The writer says 'Jennifer's Body' finding devoted fans in the years since its 2009 release "was so invigorating to me and so exciting"
Jennifer's Body might live to see another day.
"I think something will happen, I do. And I'm excited about it," she says. "But it's one of those things where you're constantly having to push. There's a lot of content out there right now and a lot of people trying to remake existing IP."
"Even with the new appreciation for Jennifer's Body, it's sometimes hard in a business where people just look at numbers," explains Cody of the film, which performed poorly at the box office upon release but has since gained popularity and cult-classic status. The film marked her anticipated follow-up to her Oscar-winning debut, Juno.
"It's challenging, because they go, 'But the movie didn't do well.' And it's like, 'Yeah, but everything's different now. So believe in me,' " says Cody, 45. "The Buffy the Vampire Slayer movie didn't do well either, and then look what the series did."
In Jennifer's Body, Fox stars as the titular high-school cheerleader, who — after falling victim to a satanic ritual orchestrated by an aspiring rock band — becomes possessed by a demon and feeds on boys. Her best friend Needy Lesnicky (Amanda Seyfried) takes it upon herself to stop Jennifer's rampage.
Cody says after Jennifer's Body, directed by Karyn Kusama, wasn't initially well received she thought she couldn't revisit the same horror-comedy genre again.
"Jennifer's Body, when it came out, the movie was not a success. And that was incredibly painful for me, because I loved that movie and it was such a personal project for me," the Oscar-winning Juno writer tells PEOPLE. "I was badly injured."
"So I thought to myself, 'I always wanted to write a movie in that kind of horror-comedy space, but I guess I failed at it. So I'm not going to do that anymore,' " she recalls. "Then years passed, and suddenly people began to embrace that movie, and now the movie has a fan base. That was so invigorating to me and so exciting."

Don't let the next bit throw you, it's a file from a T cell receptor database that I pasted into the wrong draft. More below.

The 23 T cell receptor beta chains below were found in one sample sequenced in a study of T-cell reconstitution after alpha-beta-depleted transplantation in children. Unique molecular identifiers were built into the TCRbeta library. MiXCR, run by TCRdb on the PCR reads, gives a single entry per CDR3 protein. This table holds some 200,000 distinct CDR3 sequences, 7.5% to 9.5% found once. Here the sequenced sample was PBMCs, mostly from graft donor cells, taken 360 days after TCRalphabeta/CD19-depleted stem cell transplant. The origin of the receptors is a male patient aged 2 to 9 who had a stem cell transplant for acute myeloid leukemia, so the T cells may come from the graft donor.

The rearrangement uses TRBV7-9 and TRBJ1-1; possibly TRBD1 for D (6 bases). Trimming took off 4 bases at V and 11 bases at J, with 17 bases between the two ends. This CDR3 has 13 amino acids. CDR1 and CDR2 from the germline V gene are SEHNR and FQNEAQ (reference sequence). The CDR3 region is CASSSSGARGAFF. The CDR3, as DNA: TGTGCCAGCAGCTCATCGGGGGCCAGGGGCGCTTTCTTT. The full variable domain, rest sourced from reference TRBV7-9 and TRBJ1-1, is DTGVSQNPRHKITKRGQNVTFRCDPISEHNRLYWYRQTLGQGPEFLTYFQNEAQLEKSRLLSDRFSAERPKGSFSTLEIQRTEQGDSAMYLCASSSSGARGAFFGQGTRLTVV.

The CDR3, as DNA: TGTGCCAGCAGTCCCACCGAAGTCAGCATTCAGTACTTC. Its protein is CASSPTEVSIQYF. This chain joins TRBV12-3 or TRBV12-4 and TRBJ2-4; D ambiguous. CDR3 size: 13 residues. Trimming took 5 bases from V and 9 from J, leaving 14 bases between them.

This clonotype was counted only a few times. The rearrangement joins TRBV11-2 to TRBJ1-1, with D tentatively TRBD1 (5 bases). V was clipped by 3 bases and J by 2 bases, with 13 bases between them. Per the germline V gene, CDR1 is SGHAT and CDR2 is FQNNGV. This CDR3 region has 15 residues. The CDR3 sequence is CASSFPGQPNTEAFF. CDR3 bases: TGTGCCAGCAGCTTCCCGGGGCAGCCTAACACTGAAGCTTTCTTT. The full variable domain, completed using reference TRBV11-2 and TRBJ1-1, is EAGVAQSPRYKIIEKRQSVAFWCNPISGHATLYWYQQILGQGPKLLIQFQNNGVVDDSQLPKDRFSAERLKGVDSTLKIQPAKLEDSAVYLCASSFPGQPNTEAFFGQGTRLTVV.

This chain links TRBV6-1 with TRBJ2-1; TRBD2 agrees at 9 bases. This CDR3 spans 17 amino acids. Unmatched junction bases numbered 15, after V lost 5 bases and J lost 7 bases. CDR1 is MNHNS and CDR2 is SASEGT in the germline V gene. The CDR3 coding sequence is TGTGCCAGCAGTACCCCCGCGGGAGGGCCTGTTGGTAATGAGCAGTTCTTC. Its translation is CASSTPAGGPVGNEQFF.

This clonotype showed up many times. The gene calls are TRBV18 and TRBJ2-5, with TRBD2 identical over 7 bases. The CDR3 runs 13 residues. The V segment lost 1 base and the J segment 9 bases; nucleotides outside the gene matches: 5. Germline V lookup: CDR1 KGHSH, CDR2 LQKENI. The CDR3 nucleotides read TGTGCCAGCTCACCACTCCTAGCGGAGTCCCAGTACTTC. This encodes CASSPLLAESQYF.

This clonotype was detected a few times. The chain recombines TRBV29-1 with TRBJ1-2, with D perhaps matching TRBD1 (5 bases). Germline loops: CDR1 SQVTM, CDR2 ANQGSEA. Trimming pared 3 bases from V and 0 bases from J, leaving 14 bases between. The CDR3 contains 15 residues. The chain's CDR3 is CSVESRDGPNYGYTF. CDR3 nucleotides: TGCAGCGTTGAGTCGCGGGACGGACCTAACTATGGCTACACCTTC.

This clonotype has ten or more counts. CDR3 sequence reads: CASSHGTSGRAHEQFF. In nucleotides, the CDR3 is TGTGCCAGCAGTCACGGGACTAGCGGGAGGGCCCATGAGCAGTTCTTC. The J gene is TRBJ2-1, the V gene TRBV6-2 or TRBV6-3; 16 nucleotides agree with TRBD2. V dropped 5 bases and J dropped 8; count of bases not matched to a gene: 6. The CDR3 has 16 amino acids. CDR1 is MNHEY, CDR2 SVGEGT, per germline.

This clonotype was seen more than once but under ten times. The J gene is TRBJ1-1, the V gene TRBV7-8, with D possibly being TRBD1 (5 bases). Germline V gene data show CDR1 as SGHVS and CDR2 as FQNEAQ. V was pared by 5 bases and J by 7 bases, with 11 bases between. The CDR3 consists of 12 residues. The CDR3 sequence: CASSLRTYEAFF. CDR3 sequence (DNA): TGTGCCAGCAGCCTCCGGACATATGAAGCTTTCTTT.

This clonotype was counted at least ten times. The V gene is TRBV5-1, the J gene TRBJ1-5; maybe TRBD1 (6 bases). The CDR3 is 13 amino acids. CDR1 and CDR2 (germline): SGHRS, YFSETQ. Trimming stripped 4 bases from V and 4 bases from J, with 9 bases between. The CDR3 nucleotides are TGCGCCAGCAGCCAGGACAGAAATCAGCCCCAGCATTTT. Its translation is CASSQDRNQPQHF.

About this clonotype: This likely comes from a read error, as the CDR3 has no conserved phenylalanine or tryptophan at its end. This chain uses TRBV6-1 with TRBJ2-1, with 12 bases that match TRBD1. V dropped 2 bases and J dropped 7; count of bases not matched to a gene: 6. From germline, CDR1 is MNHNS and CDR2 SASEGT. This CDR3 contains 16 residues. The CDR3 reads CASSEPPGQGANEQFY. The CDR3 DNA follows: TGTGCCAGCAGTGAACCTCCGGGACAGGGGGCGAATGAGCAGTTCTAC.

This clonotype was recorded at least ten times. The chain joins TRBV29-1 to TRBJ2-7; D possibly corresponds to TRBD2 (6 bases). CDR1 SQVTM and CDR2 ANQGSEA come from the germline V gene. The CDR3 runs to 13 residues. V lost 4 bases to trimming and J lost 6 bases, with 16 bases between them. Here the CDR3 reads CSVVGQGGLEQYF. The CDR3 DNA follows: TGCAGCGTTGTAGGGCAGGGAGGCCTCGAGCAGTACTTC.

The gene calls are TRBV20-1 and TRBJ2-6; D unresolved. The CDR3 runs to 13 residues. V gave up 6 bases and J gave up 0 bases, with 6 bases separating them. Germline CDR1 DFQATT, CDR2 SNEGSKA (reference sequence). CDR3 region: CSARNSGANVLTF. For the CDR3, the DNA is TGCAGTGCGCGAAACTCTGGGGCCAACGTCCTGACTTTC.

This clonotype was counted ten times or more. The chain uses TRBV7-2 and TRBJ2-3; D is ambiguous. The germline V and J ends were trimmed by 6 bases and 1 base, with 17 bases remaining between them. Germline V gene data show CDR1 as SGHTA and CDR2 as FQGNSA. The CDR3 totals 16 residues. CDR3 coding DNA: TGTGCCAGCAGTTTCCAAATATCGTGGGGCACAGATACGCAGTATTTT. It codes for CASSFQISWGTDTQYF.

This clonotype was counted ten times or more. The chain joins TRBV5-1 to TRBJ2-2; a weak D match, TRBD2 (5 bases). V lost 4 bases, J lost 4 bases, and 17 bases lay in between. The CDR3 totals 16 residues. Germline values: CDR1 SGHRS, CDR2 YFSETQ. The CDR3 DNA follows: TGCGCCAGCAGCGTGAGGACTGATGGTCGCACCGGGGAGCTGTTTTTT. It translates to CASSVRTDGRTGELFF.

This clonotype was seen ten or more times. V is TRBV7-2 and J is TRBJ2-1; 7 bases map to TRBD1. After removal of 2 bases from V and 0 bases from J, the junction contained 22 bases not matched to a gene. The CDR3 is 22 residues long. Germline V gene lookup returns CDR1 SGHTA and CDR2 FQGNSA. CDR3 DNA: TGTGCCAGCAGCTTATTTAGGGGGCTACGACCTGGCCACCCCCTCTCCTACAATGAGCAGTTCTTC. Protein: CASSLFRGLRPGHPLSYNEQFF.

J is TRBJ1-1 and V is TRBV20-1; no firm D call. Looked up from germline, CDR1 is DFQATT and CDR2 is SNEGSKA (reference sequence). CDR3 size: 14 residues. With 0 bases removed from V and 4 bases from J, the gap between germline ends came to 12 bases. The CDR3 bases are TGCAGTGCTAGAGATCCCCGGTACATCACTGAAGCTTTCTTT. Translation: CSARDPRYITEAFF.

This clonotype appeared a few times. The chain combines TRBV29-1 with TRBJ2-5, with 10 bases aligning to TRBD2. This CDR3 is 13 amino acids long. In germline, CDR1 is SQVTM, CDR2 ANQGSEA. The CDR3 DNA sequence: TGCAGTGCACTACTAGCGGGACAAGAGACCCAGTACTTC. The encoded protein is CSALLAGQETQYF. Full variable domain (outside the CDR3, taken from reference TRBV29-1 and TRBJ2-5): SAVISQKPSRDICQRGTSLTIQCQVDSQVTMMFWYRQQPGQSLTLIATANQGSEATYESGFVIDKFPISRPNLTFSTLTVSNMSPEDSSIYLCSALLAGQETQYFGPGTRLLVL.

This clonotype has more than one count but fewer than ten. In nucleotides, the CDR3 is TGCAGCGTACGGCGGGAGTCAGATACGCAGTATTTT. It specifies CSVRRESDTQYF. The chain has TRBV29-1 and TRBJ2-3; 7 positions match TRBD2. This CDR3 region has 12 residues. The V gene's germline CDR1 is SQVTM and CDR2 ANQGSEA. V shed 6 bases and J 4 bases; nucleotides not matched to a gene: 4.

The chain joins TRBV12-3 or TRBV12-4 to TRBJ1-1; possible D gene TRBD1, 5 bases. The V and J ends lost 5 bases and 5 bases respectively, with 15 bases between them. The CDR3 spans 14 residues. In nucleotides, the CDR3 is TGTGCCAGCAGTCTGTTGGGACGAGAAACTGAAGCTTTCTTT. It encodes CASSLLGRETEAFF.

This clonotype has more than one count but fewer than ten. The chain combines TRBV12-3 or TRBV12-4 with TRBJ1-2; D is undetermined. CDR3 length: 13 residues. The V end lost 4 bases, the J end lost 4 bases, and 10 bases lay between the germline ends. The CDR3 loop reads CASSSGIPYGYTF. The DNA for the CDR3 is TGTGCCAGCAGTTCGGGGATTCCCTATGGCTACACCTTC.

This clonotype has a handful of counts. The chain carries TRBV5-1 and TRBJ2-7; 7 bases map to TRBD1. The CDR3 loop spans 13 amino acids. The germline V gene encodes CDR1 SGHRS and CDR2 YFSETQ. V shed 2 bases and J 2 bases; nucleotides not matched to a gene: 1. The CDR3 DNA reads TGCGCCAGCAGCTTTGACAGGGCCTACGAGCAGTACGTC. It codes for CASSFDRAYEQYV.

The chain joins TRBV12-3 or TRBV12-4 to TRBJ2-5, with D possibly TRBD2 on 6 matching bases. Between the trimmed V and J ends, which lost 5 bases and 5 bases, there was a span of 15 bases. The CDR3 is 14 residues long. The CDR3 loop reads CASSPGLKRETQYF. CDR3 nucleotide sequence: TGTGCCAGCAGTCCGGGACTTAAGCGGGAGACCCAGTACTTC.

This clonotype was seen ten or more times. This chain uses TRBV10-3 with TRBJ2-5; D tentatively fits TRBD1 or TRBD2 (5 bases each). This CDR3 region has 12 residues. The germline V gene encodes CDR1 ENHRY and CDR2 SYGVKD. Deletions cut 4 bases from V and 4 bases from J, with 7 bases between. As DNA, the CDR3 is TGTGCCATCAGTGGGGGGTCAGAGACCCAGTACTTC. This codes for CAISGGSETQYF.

Adds Cody, "I thought, 'Okay, I'm going to go back to that world. I've always wanted to, and now I feel like I have permission to do that.' "
If Cody were to make Jennifer's Body today, would she do anything differently with the material?
"The only thing that I would do today — because I could — is I would love there to be a more overtly queer relationship between Jennifer and Needy," she says. "At the time, the furthest we could go with the studio film was the kiss, and now I think you could really allow those characters to be who they were. But that's the only change I can think of."
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While its unclear what the new Jennifer's Body would turn out to be, Cody says Fox, now 37, will always be the "ultimate Jennifer." The pair have stayed in touch over the years, and the actress has expressed in previous interviews that she considers the movie her "favorite" project.
"I have her poetry book. I think it's amazing. I actually think it's so beautiful; she's always been a great writer. She's such an articulate, interesting person," says Cody. "We are still in touch. I will always be intimidated by Megan because she's just iconic."
"That's the thing with me and actors, I never really get past my... I continue to be starstruck even at this stage of my career, because what they do is so cool," jokes Cody. "And she's so pretty, oh my God!"
Lisa Frankenstein is in theaters Feb. 9.
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